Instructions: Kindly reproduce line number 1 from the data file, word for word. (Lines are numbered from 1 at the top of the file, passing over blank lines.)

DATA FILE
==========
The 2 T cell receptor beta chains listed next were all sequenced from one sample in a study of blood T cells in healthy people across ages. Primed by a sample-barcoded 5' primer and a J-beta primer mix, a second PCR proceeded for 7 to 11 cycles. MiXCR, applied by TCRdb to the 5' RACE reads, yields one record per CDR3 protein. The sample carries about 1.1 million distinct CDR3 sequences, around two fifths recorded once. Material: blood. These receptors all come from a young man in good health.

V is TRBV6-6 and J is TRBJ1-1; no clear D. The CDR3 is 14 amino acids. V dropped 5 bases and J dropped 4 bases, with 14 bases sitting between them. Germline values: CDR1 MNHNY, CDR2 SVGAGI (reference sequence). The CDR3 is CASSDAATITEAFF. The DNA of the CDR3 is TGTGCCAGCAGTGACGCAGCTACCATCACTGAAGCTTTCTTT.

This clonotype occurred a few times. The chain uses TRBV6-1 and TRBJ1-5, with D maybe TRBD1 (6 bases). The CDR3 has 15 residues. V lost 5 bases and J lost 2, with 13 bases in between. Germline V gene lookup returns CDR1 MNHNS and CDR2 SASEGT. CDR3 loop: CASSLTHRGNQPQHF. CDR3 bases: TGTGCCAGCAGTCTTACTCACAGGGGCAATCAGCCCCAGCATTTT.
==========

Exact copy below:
The 2 T cell receptor beta chains listed next were all sequenced from one sample in a study of blood T cells in healthy people across ages. Primed by a sample-barcoded 5' primer and a J-beta primer mix, a second PCR proceeded for 7 to 11 cycles. MiXCR, applied by TCRdb to the 5' RACE reads, yields one record per CDR3 protein. The sample carries about 1.1 million distinct CDR3 sequences, around two fifths recorded once. Material: blood. These receptors all come from a young man in good health.